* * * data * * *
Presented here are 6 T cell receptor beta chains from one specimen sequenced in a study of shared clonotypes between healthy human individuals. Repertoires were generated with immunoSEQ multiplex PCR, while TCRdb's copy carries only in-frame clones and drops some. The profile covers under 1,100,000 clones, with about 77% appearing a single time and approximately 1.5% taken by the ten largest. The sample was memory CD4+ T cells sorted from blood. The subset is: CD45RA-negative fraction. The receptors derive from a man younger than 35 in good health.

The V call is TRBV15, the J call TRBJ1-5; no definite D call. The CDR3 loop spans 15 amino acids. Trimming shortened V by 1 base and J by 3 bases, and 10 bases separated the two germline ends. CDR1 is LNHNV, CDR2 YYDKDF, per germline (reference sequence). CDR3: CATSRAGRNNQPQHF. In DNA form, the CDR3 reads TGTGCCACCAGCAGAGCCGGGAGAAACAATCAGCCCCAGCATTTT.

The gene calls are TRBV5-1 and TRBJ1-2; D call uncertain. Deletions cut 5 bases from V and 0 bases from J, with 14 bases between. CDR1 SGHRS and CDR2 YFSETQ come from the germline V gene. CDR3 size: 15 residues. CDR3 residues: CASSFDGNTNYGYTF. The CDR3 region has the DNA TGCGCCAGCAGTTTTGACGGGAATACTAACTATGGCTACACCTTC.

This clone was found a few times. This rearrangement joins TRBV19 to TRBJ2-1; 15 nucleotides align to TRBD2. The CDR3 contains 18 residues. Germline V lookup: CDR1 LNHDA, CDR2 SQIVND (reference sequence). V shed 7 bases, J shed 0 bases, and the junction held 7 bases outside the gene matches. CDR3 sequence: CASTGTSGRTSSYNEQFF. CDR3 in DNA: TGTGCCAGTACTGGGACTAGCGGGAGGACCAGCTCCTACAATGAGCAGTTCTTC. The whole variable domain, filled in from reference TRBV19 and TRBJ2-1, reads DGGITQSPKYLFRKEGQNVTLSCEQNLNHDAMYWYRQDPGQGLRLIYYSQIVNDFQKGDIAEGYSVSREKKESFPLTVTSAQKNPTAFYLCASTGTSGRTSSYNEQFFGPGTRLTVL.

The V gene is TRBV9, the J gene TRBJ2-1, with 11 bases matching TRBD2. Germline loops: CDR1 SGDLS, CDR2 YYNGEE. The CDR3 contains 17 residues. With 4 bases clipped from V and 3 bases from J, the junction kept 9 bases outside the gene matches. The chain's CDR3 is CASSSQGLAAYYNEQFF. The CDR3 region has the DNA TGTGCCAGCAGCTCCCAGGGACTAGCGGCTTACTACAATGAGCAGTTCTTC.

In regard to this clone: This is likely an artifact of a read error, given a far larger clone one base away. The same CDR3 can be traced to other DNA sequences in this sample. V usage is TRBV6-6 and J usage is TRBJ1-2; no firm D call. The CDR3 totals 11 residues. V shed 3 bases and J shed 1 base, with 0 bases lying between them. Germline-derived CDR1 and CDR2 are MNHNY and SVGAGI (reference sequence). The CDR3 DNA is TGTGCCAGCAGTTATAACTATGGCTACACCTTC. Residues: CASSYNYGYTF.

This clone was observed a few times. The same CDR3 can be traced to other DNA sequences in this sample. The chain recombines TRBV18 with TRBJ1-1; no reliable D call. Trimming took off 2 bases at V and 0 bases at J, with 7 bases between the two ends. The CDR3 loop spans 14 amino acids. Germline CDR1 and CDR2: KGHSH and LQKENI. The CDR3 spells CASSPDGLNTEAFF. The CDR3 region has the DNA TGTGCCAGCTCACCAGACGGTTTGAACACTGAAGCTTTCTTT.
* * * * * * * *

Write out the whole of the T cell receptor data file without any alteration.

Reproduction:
Presented here are 6 T cell receptor beta chains from one specimen sequenced in a study of shared clonotypes between healthy human individuals. Repertoires were generated with immunoSEQ multiplex PCR, while TCRdb's copy carries only in-frame clones and drops some. The profile covers under 1,100,000 clones, with about 77% appearing a single time and approximately 1.5% taken by the ten largest. The sample was memory CD4+ T cells sorted from blood. The subset is: CD45RA-negative fraction. The receptors derive from a man younger than 35 in good health.

The V call is TRBV15, the J call TRBJ1-5; no definite D call. The CDR3 loop spans 15 amino acids. Trimming shortened V by 1 base and J by 3 bases, and 10 bases separated the two germline ends. CDR1 is LNHNV, CDR2 YYDKDF, per germline (reference sequence). CDR3: CATSRAGRNNQPQHF. In DNA form, the CDR3 reads TGTGCCACCAGCAGAGCCGGGAGAAACAATCAGCCCCAGCATTTT.

The gene calls are TRBV5-1 and TRBJ1-2; D call uncertain. Deletions cut 5 bases from V and 0 bases from J, with 14 bases between. CDR1 SGHRS and CDR2 YFSETQ come from the germline V gene. CDR3 size: 15 residues. CDR3 residues: CASSFDGNTNYGYTF. The CDR3 region has the DNA TGCGCCAGCAGTTTTGACGGGAATACTAACTATGGCTACACCTTC.

This clone was found a few times. This rearrangement joins TRBV19 to TRBJ2-1; 15 nucleotides align to TRBD2. The CDR3 contains 18 residues. Germline V lookup: CDR1 LNHDA, CDR2 SQIVND (reference sequence). V shed 7 bases, J shed 0 bases, and the junction held 7 bases outside the gene matches. CDR3 sequence: CASTGTSGRTSSYNEQFF. CDR3 in DNA: TGTGCCAGTACTGGGACTAGCGGGAGGACCAGCTCCTACAATGAGCAGTTCTTC. The whole variable domain, filled in from reference TRBV19 and TRBJ2-1, reads DGGITQSPKYLFRKEGQNVTLSCEQNLNHDAMYWYRQDPGQGLRLIYYSQIVNDFQKGDIAEGYSVSREKKESFPLTVTSAQKNPTAFYLCASTGTSGRTSSYNEQFFGPGTRLTVL.

The V gene is TRBV9, the J gene TRBJ2-1, with 11 bases matching TRBD2. Germline loops: CDR1 SGDLS, CDR2 YYNGEE. The CDR3 contains 17 residues. With 4 bases clipped from V and 3 bases from J, the junction kept 9 bases outside the gene matches. The chain's CDR3 is CASSSQGLAAYYNEQFF. The CDR3 region has the DNA TGTGCCAGCAGCTCCCAGGGACTAGCGGCTTACTACAATGAGCAGTTCTTC.

In regard to this clone: This is likely an artifact of a read error, given a far larger clone one base away. The same CDR3 can be traced to other DNA sequences in this sample. V usage is TRBV6-6 and J usage is TRBJ1-2; no firm D call. The CDR3 totals 11 residues. V shed 3 bases and J shed 1 base, with 0 bases lying between them. Germline-derived CDR1 and CDR2 are MNHNY and SVGAGI (reference sequence). The CDR3 DNA is TGTGCCAGCAGTTATAACTATGGCTACACCTTC. Residues: CASSYNYGYTF.

This clone was observed a few times. The same CDR3 can be traced to other DNA sequences in this sample. The chain recombines TRBV18 with TRBJ1-1; no reliable D call. Trimming took off 2 bases at V and 0 bases at J, with 7 bases between the two ends. The CDR3 loop spans 14 amino acids. Germline CDR1 and CDR2: KGHSH and LQKENI. The CDR3 spells CASSPDGLNTEAFF. The CDR3 region has the DNA TGTGCCAGCTCACCAGACGGTTTGAACACTGAAGCTTTCTTT.